Keywords Society; law; light pollution; regulation; environmentalism  
  Abstract This comment explores the negative effects of light pollution and considers whether current levels of artificial light at night (LAN) warrant federal control by the Environmental Protection Agency (EPA). This study first identifies the negative effects of light pollution on human health and the environment, treatment of which aligns with the mission statement of the EPA. Light pollution comprises both a private and a public nuisance. Next, this comment assesses the effectiveness of the common law approach, local government, state government, and federal control over light pollution in this context to determine which form of governance is most effective. Then, EPA involvement through federal and state implemented plans, as well as federal regulation of manufacturing is investigated. Last, this comment considers the necessity of private action through an emerging legal reform called new governance, which emphasizes public-private approaches. The negative effects of light pollution on human health and the environment could eventually lead the EPA to assert control over the regulation of light pollution, but under the current presidential administration this is highly unlikely. The predicted lack of government action leads me to call for nongovernment organizations (NGOs) to step in and take action to privately regulate light pollution and mitigate its negative effects through certification regimes, insurance premium incentives, and corporate social responsibility until government exerts regulatory control.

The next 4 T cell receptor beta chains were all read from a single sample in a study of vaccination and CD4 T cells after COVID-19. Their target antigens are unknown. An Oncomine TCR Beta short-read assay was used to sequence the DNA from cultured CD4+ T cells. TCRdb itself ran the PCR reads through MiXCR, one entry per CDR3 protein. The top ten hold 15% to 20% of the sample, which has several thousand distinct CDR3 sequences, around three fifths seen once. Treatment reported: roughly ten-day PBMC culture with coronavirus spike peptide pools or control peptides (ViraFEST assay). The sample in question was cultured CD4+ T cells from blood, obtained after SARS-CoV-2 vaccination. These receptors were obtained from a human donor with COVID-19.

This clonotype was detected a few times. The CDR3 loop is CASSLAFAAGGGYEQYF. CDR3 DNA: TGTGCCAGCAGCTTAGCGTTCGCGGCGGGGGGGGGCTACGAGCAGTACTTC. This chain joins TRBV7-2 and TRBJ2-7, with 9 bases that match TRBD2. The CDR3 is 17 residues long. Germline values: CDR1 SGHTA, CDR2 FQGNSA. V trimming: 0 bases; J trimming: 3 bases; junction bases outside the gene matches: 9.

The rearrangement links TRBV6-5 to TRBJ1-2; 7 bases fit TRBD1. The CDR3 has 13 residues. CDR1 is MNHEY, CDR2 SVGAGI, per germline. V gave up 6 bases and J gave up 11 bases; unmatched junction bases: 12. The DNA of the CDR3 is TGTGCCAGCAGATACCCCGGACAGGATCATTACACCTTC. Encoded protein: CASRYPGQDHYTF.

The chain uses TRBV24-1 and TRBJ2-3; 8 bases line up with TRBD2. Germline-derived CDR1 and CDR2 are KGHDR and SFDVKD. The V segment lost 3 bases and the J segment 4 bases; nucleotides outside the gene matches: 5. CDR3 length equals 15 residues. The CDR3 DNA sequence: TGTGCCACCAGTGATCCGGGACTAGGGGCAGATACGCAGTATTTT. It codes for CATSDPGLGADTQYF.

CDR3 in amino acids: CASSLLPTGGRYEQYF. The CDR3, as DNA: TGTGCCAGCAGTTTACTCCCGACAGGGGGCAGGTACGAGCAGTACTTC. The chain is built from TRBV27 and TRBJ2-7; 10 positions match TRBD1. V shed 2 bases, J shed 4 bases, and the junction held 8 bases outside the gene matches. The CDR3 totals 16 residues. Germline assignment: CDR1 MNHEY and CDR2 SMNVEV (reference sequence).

Address Sandra Day O’Connor College of Law, Arizona State University, MC 9520 Arizona State University 111 E. Taylor Street Phoenix, AZ 85004-4467 USA  
  Corporate Author Thesis  
  Publisher American Bar Association Place of Publication Editor  
  Language English Summary Language English Original Title  
  Series Editor Series Title Abbreviated Series Title  
  Series Volume (down) Series Issue Edition  
  ISSN ISBN Medium  
  Area Expedition Conference  
  Notes Approved no  
  Call Number IDA @ john @ Serial 1995  
Permanent link to this record
 

 
Author Ma, T. url  doi
openurl